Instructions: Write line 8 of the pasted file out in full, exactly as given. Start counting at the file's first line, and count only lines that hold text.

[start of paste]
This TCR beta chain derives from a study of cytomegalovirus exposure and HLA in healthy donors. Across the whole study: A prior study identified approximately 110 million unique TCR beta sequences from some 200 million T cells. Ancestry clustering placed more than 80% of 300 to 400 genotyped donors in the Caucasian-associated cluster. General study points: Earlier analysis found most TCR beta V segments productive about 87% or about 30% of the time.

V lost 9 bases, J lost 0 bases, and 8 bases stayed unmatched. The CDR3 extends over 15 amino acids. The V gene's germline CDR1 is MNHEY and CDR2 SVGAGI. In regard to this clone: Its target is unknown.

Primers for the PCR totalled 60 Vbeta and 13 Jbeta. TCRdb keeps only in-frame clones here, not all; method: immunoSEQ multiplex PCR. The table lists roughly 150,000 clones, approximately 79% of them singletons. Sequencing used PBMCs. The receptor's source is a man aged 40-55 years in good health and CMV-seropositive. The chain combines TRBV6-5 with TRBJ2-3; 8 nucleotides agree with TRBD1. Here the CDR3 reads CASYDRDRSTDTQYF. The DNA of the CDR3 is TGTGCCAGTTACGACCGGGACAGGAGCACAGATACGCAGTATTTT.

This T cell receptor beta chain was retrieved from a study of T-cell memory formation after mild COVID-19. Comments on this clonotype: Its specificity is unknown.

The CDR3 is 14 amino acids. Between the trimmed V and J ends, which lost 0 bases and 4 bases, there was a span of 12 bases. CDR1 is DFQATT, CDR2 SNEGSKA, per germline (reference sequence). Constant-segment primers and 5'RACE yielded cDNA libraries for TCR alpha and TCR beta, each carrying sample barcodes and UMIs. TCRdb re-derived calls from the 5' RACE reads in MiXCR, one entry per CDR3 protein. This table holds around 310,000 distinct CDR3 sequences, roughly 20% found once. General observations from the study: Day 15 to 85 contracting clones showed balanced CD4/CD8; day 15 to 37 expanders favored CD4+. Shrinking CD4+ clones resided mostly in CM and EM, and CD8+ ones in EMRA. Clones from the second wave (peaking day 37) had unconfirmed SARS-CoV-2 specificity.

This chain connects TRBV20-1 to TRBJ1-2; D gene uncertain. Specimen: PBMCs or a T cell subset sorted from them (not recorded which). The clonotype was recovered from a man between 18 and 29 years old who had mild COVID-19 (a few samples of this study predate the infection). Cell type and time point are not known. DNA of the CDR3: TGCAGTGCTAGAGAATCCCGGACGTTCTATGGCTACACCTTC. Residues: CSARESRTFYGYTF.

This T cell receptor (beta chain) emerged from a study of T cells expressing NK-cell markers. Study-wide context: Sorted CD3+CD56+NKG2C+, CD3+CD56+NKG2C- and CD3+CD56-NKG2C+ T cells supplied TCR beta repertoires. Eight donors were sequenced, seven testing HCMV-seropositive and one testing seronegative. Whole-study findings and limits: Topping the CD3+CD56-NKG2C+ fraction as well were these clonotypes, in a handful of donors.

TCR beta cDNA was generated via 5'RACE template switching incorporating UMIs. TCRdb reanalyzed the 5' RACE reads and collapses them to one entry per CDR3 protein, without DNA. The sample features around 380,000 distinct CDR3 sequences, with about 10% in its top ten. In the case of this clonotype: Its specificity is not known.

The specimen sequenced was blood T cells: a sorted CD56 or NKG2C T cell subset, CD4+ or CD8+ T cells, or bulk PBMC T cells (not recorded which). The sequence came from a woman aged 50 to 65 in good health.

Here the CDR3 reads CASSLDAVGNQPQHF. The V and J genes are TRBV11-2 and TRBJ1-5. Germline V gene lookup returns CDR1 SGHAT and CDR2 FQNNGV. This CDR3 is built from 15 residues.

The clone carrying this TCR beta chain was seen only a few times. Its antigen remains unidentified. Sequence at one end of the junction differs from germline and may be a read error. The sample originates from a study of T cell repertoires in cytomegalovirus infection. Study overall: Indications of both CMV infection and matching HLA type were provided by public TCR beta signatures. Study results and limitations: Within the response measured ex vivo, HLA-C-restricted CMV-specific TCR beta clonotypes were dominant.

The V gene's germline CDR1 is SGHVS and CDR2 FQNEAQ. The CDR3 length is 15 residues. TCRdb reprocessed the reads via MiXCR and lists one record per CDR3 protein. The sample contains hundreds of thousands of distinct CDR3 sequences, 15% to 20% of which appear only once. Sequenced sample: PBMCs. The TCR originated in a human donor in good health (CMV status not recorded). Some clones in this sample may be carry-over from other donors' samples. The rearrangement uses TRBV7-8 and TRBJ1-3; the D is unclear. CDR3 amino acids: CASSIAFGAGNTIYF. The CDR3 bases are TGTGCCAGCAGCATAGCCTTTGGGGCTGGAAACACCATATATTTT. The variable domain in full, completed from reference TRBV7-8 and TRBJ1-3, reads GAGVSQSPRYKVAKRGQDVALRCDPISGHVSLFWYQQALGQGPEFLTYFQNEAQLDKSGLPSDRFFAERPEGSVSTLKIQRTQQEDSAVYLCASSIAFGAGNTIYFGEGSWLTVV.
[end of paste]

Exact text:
TCR beta cDNA was generated via 5'RACE template switching incorporating UMIs. TCRdb reanalyzed the 5' RACE reads and collapses them to one entry per CDR3 protein, without DNA. The sample features around 380,000 distinct CDR3 sequences, with about 10% in its top ten. In the case of this clonotype: Its specificity is not known.